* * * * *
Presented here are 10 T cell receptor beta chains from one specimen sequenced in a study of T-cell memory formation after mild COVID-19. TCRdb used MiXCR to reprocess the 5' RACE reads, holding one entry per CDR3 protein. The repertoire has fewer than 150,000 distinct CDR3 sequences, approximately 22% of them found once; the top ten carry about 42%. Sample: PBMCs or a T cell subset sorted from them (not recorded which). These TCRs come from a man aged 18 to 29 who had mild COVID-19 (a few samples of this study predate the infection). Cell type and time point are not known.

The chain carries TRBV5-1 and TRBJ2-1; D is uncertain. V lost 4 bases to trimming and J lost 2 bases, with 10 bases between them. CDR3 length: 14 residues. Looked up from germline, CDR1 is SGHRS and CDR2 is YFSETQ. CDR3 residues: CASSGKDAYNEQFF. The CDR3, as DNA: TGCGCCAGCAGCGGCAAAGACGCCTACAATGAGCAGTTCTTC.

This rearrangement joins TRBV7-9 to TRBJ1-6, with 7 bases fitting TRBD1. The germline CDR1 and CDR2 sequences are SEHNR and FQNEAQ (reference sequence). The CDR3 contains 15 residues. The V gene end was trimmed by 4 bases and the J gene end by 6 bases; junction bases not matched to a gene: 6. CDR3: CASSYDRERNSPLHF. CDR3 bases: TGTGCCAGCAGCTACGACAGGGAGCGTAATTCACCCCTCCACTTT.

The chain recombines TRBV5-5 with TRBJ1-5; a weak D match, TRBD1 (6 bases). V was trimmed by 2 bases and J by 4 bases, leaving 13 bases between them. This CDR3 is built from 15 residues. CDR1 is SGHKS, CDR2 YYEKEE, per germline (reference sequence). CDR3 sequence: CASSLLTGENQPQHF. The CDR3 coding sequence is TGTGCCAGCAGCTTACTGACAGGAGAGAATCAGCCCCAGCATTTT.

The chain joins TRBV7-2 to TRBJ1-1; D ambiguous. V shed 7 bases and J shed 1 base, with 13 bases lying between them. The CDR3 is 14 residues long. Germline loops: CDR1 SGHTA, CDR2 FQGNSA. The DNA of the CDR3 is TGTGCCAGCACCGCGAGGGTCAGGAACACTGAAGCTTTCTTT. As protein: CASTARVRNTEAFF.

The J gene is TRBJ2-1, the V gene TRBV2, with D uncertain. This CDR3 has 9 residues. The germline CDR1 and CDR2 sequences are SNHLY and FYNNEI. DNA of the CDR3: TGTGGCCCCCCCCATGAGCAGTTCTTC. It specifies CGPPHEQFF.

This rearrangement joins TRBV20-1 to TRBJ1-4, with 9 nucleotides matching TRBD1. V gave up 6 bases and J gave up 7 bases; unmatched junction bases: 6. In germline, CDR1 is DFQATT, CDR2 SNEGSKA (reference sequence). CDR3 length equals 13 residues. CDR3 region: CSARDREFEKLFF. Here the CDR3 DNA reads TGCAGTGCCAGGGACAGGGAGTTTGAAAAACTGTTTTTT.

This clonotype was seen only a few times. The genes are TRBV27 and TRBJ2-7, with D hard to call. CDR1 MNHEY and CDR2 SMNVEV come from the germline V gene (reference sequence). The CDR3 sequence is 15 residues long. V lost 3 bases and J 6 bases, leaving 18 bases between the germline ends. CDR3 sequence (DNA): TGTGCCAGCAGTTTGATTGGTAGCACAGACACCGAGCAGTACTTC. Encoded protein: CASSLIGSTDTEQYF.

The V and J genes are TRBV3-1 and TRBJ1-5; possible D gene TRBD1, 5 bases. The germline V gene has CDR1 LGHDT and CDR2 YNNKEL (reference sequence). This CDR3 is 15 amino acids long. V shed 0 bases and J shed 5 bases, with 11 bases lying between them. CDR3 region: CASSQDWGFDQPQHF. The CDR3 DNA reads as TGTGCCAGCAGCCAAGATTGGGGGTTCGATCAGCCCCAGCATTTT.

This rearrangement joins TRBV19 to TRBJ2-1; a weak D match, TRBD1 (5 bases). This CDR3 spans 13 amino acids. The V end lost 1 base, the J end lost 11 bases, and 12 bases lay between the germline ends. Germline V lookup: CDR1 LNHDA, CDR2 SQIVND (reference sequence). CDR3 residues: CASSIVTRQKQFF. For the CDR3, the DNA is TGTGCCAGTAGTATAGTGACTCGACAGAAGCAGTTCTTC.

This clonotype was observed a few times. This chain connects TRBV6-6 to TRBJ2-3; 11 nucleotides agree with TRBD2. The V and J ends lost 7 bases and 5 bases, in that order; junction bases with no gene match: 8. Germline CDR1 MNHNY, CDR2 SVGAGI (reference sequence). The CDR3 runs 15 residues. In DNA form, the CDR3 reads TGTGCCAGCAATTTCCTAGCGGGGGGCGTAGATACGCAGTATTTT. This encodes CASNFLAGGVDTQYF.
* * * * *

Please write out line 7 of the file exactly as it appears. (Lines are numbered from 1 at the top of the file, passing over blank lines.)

This rearrangement joins TRBV20-1 to TRBJ1-4, with 9 nucleotides matching TRBD1. V gave up 6 bases and J gave up 7 bases; unmatched junction bases: 6. In germline, CDR1 is DFQATT, CDR2 SNEGSKA (reference sequence). CDR3 length equals 13 residues. CDR3 region: CSARDREFEKLFF. Here the CDR3 DNA reads TGCAGTGCCAGGGACAGGGAGTTTGAAAAACTGTTTTTT.